September 27, 2022 11:13 am
Millions of American women experience uterine fibroids at some point before age 50. Although fibroids don’t always cause symptoms, these uterine growths can cause some women a great deal of discomfort. If you’re one of them, you may be relieved to know that you may not have to deal with uterine fibroids after menopause.
Making Sense of Uterine Fibroids
Uterine fibroids are muscular growths that appear on the wall of the uterus. They are benign, or noncancerous, in nearly all cases.
These growths are very common among women in their 30s and 40s, and up to 80% of women will experience at least one uterine fibroid by age 50. Fibroids can range in size very small (about the size of a seed) to very large—they can even grow over time. A woman may have a single fibroid or clusters of fibroids inside or outside her uterus.
While uterine fibroids can occur in any woman, some women are at an increased risk for fibroids, including those who are obese and those who have a family history of fibroids. Black women are at a particularly high risk and may experience fibroids at a younger age than other women.
Fibroids do not always cause symptoms, but when symptoms do occur, they include:
- A feeling of fullness in your abdomen
- Issues with your period, including cramps, heavy bleeding, longer periods and bleeding between periods
- Low back pain
- Painful sex
- Using the bathroom more frequently or having problems urinating, due to pressure from fibroids
How Menopause Affects Uterine Fibroids
Researchers aren’t entirely sure what causes uterine fibroids, but they appear to be impacted by hormone levels, growing during periods when estrogen and progesterone levels are high, as they are during pregnancy, and shrinking when levels decrease.
Similarly, when a woman enters menopause and the ovaries stop producing estrogen and progesterone, fibroids may stop growing and begin to shrink because of the decrease in the production these hormones. As a result, you are less likely to notice symptoms of uterine fibroids during menopause even if uterine fibroids are present during this time of life.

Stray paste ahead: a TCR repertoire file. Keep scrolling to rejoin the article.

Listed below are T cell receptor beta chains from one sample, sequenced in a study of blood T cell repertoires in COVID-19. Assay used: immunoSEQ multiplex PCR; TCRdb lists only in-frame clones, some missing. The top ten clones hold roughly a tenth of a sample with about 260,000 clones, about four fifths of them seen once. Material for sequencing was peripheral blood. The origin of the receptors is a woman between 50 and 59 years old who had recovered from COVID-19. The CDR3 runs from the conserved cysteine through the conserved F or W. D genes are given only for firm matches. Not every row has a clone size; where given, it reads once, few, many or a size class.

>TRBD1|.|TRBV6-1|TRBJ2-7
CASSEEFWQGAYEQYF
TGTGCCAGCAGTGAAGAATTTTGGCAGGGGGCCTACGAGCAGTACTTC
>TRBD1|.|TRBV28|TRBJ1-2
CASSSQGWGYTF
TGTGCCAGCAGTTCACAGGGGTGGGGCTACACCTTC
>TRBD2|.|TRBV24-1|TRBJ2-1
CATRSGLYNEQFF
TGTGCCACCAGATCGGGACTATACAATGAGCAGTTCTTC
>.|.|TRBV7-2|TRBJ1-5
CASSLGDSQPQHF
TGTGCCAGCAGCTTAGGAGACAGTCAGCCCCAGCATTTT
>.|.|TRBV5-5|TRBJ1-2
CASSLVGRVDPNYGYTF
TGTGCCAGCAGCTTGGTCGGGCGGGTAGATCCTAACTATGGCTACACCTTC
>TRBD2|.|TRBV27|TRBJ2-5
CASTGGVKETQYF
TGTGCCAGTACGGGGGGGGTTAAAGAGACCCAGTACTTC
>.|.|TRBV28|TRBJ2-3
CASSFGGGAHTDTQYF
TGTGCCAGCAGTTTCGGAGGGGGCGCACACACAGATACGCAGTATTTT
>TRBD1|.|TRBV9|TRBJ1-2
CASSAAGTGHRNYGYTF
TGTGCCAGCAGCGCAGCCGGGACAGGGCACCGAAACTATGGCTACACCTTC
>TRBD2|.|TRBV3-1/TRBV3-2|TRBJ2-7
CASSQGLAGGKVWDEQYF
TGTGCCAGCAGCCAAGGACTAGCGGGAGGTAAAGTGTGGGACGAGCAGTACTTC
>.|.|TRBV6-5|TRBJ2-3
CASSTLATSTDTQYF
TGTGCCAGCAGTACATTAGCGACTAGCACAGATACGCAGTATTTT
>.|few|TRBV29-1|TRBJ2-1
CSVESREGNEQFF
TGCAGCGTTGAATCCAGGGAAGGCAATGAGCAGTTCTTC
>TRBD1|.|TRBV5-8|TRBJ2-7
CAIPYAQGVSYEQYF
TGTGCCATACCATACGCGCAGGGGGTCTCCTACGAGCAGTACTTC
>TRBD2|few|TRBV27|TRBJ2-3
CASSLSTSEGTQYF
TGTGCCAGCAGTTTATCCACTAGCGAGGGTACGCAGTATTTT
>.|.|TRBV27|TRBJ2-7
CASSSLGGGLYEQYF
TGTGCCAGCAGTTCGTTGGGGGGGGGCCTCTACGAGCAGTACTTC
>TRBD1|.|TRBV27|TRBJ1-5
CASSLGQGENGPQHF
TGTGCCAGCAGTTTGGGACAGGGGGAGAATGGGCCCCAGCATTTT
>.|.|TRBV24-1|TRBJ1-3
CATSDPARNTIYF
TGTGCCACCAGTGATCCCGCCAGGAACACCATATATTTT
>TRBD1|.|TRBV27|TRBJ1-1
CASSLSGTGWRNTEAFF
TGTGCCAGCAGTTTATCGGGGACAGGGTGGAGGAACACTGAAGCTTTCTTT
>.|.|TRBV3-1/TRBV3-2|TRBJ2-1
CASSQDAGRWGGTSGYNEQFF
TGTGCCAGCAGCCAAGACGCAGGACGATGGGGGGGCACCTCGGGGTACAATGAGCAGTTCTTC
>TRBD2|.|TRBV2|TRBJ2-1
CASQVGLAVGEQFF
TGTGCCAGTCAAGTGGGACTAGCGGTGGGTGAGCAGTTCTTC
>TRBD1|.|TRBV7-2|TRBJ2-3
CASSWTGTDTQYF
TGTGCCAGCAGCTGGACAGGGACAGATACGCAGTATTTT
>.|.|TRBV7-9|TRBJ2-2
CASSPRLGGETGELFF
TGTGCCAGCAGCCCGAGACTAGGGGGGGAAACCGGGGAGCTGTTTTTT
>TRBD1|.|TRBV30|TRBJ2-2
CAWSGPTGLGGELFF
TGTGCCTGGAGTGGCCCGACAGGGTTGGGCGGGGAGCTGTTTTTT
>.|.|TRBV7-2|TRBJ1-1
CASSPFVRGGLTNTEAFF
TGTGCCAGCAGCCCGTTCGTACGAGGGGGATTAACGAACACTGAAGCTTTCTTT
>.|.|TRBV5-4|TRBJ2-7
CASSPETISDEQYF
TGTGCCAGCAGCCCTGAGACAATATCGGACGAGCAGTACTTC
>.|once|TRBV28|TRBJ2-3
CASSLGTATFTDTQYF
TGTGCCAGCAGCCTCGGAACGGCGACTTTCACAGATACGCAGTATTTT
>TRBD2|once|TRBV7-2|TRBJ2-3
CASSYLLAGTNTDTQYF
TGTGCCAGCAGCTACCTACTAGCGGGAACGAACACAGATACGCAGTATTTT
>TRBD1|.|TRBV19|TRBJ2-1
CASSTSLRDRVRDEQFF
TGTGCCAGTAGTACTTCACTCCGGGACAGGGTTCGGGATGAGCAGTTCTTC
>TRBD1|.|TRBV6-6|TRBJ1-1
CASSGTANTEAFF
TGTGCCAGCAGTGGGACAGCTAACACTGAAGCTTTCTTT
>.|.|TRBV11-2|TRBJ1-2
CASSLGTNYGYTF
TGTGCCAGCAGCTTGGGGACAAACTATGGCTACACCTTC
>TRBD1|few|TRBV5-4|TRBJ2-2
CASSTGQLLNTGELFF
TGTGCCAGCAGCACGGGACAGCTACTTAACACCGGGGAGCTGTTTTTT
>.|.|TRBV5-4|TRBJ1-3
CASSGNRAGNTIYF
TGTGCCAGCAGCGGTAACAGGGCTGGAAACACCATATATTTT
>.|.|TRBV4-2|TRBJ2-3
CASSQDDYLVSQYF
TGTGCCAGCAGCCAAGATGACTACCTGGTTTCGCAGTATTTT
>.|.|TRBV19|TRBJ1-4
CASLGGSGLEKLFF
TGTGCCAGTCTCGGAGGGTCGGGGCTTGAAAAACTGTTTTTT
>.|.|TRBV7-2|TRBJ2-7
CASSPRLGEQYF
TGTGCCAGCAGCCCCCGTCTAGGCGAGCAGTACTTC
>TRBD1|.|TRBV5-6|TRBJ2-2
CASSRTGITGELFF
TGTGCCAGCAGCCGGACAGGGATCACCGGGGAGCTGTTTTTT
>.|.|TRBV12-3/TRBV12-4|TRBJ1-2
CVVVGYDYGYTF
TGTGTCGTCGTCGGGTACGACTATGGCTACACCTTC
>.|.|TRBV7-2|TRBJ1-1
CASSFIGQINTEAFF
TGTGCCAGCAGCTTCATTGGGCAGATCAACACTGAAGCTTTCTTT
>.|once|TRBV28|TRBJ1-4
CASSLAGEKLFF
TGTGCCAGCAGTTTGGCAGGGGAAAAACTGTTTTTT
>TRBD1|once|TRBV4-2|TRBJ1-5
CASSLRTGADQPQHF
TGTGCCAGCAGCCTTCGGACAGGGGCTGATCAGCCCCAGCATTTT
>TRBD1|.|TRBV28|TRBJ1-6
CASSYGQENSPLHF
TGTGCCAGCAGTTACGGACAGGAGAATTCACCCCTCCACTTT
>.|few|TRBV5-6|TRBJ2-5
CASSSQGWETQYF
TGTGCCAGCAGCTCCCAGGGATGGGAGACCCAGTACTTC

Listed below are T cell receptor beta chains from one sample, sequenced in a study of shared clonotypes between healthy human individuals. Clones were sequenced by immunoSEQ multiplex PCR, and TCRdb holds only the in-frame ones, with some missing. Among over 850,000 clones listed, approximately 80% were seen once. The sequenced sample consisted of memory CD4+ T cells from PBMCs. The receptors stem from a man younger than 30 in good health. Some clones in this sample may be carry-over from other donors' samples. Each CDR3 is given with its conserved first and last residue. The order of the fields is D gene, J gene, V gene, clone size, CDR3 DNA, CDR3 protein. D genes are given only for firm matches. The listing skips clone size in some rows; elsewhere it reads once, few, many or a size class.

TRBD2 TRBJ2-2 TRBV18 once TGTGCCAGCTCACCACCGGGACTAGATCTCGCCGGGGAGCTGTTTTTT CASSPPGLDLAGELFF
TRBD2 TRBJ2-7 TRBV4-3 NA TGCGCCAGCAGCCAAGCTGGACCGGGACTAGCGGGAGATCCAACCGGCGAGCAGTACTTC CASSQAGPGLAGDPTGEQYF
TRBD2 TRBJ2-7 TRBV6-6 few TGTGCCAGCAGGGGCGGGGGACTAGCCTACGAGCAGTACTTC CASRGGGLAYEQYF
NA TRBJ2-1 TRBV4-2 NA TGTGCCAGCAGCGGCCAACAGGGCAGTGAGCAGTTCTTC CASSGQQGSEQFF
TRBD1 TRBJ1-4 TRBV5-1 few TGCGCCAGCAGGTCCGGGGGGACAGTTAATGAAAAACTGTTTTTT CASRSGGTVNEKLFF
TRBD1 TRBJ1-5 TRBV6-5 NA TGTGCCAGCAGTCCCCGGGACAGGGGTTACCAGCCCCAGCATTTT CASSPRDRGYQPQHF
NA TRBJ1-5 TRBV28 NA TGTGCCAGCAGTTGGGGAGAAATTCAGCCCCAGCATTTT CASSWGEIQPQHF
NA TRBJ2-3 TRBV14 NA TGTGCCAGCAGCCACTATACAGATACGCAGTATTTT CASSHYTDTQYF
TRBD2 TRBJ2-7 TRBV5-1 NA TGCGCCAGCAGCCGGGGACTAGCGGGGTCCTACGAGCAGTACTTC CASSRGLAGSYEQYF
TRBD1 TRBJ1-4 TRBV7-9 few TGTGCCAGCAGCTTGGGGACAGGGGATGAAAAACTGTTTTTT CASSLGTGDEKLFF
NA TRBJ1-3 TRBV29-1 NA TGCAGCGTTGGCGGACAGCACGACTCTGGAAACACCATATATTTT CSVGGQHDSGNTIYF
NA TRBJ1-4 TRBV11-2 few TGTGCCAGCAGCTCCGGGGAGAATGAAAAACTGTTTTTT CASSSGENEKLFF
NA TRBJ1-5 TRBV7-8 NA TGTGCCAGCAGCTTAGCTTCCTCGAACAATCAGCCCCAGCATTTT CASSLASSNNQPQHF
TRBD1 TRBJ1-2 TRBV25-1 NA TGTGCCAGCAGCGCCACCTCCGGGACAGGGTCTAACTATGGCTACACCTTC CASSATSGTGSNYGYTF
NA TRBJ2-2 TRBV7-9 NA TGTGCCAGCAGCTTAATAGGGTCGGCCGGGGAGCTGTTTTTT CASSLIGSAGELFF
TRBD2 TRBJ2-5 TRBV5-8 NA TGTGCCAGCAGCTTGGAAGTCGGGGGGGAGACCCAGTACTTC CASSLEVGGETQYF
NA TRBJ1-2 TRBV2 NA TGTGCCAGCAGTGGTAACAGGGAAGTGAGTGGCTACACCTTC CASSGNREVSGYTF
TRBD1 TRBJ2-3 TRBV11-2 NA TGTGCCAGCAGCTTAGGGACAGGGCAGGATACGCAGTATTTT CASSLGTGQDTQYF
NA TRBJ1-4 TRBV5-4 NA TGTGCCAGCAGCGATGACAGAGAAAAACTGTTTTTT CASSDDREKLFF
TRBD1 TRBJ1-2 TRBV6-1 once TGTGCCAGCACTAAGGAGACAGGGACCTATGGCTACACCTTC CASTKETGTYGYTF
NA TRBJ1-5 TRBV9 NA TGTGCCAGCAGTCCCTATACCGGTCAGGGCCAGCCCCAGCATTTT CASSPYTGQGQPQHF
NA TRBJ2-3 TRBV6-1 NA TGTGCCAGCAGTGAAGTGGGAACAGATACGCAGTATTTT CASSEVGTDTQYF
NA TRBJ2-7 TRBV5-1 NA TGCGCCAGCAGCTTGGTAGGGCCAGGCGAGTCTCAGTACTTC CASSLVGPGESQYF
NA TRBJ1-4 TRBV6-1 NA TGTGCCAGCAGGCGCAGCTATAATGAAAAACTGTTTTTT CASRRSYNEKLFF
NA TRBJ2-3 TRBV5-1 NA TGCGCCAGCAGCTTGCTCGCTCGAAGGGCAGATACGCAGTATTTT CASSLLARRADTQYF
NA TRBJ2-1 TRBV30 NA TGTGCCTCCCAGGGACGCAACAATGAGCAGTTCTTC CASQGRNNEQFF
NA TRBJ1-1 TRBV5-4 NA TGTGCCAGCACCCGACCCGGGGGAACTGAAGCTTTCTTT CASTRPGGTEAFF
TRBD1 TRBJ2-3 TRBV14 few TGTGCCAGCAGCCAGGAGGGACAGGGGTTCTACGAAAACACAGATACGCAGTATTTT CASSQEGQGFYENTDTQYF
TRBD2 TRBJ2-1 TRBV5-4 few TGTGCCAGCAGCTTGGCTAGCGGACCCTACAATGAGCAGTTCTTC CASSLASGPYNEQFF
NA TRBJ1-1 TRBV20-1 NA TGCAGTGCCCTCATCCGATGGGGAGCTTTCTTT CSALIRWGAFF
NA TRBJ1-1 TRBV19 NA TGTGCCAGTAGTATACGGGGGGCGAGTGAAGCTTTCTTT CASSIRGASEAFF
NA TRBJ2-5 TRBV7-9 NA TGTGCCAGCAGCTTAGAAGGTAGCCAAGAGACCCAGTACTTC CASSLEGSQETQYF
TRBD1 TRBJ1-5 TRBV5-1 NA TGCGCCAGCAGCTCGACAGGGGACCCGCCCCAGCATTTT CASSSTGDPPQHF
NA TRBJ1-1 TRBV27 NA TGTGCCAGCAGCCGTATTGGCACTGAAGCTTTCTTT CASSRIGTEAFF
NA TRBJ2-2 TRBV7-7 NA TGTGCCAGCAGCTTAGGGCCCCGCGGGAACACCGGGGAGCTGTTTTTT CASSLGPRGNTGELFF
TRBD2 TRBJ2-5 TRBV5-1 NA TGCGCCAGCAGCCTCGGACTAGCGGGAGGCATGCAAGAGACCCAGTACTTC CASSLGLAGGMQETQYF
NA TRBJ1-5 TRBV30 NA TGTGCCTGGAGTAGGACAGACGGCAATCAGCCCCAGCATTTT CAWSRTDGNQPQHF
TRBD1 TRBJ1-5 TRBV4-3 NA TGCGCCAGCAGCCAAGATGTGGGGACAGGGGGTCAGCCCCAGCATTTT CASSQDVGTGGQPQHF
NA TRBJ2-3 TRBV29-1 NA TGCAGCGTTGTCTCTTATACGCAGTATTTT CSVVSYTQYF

It is very rare for uterine fibroids to continue to grow after menopause. If you continue to experience symptoms indicative of uterine fibroids after menopause, which are the same as the uterine fibroid symptoms you would experience at any age, talk to your OB/GYN or another medical provider. In many cases, those symptoms in postmenopausal women are related to some other type of health issue requiring treatment.
How Uterine Fibroids Are Treated
Not all women with fibroids experience symptoms, making treatment unnecessary. But in cases where uterine fibroids cause uncomfortable or life-altering symptoms, several treatment options may be recommended.
Treatments for fibroids will be recommended based on several factors, including whether a woman wants to become pregnant in the future, as well as the size and location of the fibroid. An experienced provider can help you determine what makes sense for you when treating uterine fibroids.
A class of medications known as gonadotropin-releasing hormone agonists can shrink fibroids. Other medications can help alleviate fibroid symptoms. For example, oral contraceptives can control heavy bleeding and other menstrual irregularities. Over-the-counter pain medications can minimize cramps and low-back pain.
Some women may benefit from having uterine fibroids surgically removed. The type of surgery will depend on the severity of symptoms a woman is experiencing and whether she wants to become pregnant in the future.
When you’re dealing with uncomfortable symptoms related to a women’s health issue, the providers at Magnolia Women’s Center are here to help with prompt diagnosis and treatment.
This post was written by Magnolia Regional Health Center